Black Diamond Apollo vs Moji LED Camp Lanterns – Full Review

 In Accessories, Camping, Gear, Lighting, Reviews

Black Diamond Apollo vs Moji LED Lanterns

Black Diamond Apollo vs Moji LED Lanterns: Simple and Lightweight Led Camping Lanterns by Black Diamond

Lantern options seem nearly endless these days with lots of great brands offering some great options.

I’m not backpack camping, so I’ll be taking a look at two lightweight options from Black Diamond:  The Apollo Lantern and the Moji Lantern.

A well-lit campsite is a more enjoyable and safer campsite.

In one way or another, lighting is pretty much necessary whether your cooking at camp, enjoying a game with the kids, getting set up inside your tent, or even hanging out by the campfire.

Both these offerings from Black Diamond are LED-based, diffused, and powered by AA batteries.

Lets first take a look at smaller of the two, the Black Diamond Moji LED Lantern followed by the Apollo LED Lantern.

Black Diamond Moji LED Lantern

Black Diamond Moji LED Lantern

Right away I noticed the size factor and packability of the Moji Lantern. The Black Diamond Moji measures 3”x3”x2.5” and packs a pretty decently powerful diffused 100 lumens when on High.

I can pack and stack about a dozen of these into one of my camping boxes and still have plenty of room on top of them for other gear!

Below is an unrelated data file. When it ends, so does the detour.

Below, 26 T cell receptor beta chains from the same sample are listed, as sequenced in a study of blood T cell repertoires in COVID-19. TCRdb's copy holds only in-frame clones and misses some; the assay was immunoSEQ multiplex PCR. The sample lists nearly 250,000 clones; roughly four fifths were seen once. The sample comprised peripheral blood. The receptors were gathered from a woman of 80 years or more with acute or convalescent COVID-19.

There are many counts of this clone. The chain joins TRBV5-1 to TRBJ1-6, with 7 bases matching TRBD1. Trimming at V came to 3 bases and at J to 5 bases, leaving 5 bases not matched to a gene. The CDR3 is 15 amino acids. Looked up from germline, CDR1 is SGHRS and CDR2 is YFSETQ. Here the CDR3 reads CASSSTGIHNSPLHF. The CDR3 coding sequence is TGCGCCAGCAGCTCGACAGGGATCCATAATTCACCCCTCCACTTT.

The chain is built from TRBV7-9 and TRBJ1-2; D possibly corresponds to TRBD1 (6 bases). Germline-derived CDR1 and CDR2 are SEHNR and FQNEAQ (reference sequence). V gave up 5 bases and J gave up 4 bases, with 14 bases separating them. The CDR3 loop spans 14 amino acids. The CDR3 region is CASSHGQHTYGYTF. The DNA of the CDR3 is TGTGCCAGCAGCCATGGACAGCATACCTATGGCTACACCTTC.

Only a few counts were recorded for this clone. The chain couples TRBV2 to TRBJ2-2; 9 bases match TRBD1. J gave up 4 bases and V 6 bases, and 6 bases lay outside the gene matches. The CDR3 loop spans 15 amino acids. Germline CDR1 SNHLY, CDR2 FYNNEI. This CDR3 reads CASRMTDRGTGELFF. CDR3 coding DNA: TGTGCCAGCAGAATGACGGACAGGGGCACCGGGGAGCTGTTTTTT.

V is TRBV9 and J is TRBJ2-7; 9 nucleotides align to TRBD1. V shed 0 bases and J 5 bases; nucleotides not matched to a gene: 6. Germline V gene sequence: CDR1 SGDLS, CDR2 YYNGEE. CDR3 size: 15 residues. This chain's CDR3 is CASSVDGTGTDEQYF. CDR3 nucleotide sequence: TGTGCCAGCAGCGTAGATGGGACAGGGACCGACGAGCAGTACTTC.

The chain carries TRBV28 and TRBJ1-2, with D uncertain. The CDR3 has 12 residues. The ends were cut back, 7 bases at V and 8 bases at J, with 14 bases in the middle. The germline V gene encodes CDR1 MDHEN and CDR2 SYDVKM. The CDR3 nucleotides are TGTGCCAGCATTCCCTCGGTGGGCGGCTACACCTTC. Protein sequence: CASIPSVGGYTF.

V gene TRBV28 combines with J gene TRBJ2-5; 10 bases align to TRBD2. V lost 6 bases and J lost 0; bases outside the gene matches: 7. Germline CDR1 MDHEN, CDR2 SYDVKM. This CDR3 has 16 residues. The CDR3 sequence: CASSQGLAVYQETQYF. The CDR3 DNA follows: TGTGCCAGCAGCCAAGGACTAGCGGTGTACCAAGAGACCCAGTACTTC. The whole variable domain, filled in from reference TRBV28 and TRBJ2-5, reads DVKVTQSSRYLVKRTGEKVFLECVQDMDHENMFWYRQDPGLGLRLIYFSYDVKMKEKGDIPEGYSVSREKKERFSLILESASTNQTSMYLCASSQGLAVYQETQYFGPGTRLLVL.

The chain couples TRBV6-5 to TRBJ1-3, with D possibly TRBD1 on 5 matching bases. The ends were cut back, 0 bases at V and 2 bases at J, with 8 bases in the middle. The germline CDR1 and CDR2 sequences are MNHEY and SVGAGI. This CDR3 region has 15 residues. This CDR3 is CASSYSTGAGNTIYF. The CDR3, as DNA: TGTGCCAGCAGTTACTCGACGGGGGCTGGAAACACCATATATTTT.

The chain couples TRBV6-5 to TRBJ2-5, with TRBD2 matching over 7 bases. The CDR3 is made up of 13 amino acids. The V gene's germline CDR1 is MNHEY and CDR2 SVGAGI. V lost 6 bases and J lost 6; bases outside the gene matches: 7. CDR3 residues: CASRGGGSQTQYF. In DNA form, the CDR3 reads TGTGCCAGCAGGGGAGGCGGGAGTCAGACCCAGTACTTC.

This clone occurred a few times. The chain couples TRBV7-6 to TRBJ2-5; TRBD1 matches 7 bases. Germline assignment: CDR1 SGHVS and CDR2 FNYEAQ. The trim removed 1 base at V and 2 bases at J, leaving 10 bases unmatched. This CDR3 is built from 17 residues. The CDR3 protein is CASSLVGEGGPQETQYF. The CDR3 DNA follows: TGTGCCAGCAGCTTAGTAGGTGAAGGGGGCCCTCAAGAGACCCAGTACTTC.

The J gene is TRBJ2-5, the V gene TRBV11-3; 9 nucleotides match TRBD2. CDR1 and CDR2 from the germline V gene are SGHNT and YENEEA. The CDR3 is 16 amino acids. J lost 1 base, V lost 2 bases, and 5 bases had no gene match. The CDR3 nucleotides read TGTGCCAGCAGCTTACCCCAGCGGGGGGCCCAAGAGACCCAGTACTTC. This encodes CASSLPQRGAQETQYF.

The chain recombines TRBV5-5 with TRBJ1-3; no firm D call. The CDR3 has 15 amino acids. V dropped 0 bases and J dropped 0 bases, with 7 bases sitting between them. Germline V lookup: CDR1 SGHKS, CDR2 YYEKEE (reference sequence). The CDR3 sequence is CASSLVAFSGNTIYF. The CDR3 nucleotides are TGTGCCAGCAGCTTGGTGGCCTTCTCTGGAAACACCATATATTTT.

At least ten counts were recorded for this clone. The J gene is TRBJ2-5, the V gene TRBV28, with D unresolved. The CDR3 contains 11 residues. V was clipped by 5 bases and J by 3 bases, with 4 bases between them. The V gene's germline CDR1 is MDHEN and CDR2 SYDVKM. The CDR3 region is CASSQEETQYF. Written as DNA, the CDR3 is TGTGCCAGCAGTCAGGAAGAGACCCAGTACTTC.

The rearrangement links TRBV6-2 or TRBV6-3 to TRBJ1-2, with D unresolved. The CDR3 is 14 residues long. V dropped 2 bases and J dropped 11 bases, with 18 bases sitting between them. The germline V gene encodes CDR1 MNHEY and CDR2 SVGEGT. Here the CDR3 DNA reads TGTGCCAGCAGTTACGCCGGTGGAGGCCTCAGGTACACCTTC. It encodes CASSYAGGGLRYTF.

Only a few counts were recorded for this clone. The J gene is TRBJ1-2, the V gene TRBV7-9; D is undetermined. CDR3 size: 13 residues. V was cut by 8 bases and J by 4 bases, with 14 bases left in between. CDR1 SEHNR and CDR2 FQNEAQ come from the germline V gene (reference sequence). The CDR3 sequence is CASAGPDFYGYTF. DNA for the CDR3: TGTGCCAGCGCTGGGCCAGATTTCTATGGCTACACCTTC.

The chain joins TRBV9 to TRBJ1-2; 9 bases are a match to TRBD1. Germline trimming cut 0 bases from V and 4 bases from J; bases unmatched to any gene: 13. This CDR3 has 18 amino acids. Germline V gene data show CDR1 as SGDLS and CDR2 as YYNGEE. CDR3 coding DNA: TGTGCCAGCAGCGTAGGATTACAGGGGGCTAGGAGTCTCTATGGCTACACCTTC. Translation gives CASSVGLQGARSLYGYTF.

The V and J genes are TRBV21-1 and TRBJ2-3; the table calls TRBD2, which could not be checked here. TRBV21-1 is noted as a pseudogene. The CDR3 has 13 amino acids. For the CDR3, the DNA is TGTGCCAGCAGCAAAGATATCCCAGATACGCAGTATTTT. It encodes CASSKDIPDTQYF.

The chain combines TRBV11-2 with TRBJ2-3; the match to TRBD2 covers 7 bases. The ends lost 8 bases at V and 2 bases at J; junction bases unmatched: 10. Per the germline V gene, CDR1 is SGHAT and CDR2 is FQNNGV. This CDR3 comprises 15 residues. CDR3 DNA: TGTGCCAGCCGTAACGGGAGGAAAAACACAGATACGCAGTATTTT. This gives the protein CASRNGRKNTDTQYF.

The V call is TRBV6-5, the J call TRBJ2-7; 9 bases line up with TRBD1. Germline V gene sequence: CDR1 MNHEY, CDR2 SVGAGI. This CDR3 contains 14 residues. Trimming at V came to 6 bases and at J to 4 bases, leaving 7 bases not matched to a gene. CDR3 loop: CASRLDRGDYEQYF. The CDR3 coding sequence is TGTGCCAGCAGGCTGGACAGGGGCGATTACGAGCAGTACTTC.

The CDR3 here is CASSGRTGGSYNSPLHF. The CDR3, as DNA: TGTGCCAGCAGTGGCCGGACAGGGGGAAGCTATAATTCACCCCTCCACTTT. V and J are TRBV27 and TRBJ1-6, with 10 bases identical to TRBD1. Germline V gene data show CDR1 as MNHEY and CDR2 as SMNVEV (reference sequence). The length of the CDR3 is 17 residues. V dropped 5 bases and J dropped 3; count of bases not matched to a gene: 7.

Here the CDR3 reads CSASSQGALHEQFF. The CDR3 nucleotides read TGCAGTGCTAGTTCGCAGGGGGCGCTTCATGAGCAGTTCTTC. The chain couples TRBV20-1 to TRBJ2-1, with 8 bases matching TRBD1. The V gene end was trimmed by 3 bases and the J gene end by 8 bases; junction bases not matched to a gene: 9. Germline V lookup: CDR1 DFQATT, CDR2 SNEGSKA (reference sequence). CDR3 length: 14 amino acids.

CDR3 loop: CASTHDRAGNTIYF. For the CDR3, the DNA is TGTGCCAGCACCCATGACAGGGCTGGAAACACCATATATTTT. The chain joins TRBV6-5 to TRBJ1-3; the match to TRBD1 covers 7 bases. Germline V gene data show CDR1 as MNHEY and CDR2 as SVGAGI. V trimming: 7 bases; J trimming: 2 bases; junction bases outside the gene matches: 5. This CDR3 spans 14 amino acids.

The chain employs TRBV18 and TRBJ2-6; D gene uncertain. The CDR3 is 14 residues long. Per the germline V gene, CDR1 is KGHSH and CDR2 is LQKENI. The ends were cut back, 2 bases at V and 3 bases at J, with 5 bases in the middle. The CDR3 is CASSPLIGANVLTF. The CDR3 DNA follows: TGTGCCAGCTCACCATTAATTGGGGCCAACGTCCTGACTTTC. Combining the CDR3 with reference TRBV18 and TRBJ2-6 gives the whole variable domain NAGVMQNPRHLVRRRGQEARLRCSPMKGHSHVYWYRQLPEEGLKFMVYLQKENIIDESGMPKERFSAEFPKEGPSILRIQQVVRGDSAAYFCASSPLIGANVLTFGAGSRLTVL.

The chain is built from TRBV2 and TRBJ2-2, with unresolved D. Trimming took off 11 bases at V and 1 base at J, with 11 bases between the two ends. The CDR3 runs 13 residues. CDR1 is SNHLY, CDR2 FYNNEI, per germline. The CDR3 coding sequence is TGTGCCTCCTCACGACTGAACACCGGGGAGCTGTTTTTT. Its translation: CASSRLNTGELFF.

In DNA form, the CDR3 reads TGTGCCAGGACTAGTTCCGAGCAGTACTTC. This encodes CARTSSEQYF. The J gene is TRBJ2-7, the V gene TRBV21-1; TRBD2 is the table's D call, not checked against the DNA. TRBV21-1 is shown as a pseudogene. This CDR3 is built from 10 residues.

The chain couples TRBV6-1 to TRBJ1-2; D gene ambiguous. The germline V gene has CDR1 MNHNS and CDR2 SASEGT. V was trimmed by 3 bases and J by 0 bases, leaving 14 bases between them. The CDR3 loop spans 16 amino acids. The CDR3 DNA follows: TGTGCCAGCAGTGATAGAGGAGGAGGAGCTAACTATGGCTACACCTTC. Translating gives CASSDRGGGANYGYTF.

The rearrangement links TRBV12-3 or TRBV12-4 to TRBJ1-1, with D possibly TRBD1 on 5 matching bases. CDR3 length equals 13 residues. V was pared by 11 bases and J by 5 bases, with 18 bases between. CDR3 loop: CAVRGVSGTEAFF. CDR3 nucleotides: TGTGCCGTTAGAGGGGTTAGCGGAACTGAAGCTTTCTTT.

Moji Lantern’s Eneloop NiMH AA Rechargeable Batteries

Moji Lantern's Eneloop NiMH AA Rechargeable Batteries

The Moji lantern takes three AA batteries which is a priority for me as I have about a hundred or so Eneloop NiMH Rechargeable batteries in my gear closet that I use on photography jobs.

I highly recommend Eneloop NiMH rechargeable and you can purchase them in bulk on Amazon:

The Moji lantern is dimmable via its main push-button…simply hold the button pressed in and the lantern will cycle through its lowest settings all the way up to its brightest settings.

After the lantern has been turned off, it will come back to its previous brightness setting once you turn it back on.

The Moji lantern does not have legs or a stand and is meant to sit on a surface or be hung with its two hooks either onto a tree branch, cord, or tent loop.  It will sit just fine on a flat surface but illuminates light upwards and out.

When hung on a cord, loop, or branch, it will emit light downwards and out.

Moji’s hanging hooks are easy to use and they help “lock” in place onto a cord, branch, or tent loop by using two overlapping hooks instead of just one single open-ended hook.

The hooks fold down out-of-the-way into the lid of the lantern when not required.

Moji Lantern Specs: 

  • 100 Lumens
  • 122g (4.3 ounces)
  • 70 Hour Max Burn Time
  • IPX Rating of 4
  • 3x AA Batteries Required

Moji Lantern Feature Highlights: 

  • Light and Packable
  • Inexpensive
  • Dimmable
  • Simple and Easy Use

Black Diamond Apollo LED Lantern

Black Diamond Apollo LED Lantern

Right away I love rubber-tipped foldable legs of the Apollo.

The legs help elevate this lantern off of any surface such as a camping table, tailgate, or ground. The Black Diamond Apollo measures 9.5”x3.3”x5.3” with the three legs extended and packs a nicely powerful diffused 250 lumens when on High.

With its legs, the lantern is elevated about 5” and the soft diffused light is spread further outwards than the Moji.